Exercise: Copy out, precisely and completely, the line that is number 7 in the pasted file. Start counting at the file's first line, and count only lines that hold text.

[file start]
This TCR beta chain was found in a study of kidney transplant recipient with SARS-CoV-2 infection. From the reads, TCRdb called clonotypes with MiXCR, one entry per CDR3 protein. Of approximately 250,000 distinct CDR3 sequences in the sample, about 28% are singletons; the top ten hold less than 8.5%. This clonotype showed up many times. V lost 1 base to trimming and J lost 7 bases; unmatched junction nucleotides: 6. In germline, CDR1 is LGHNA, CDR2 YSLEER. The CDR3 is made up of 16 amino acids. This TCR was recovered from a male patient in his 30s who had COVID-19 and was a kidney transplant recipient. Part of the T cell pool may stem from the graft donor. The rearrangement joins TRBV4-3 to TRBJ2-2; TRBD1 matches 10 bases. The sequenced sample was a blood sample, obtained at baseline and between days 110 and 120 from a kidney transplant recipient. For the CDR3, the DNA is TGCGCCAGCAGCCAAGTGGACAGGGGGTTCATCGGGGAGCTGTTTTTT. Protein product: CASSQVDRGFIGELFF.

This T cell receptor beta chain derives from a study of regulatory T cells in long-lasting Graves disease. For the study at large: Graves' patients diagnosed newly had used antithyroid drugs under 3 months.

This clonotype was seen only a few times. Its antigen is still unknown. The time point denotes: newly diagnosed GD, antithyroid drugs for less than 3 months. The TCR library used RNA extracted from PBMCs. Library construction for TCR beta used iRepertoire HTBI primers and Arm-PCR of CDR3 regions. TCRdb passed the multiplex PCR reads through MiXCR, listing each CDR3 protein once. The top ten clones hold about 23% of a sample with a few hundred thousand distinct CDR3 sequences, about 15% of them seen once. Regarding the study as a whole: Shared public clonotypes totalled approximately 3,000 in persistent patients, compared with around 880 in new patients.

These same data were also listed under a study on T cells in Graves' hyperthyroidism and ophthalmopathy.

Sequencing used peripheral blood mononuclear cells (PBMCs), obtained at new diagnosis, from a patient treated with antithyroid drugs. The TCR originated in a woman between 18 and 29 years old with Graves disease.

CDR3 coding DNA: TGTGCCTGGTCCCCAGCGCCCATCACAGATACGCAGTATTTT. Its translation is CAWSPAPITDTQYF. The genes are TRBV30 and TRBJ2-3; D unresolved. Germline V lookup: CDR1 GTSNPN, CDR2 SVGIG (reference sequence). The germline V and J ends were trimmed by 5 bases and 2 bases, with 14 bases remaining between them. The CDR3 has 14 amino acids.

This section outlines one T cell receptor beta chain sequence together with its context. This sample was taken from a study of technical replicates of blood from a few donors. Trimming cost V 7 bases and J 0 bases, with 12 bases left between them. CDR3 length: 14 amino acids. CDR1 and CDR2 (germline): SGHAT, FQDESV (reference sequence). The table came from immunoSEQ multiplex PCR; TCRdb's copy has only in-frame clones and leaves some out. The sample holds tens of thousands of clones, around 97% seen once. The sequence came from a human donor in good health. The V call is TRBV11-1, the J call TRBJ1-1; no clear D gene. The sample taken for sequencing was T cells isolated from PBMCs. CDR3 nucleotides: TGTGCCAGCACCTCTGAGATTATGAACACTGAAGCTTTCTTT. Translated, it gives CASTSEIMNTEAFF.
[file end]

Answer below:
This section outlines one T cell receptor beta chain sequence together with its context. This sample was taken from a study of technical replicates of blood from a few donors. Trimming cost V 7 bases and J 0 bases, with 12 bases left between them. CDR3 length: 14 amino acids. CDR1 and CDR2 (germline): SGHAT, FQDESV (reference sequence). The table came from immunoSEQ multiplex PCR; TCRdb's copy has only in-frame clones and leaves some out. The sample holds tens of thousands of clones, around 97% seen once. The sequence came from a human donor in good health. The V call is TRBV11-1, the J call TRBJ1-1; no clear D gene. The sample taken for sequencing was T cells isolated from PBMCs. CDR3 nucleotides: TGTGCCAGCACCTCTGAGATTATGAACACTGAAGCTTTCTTT. Translated, it gives CASTSEIMNTEAFF.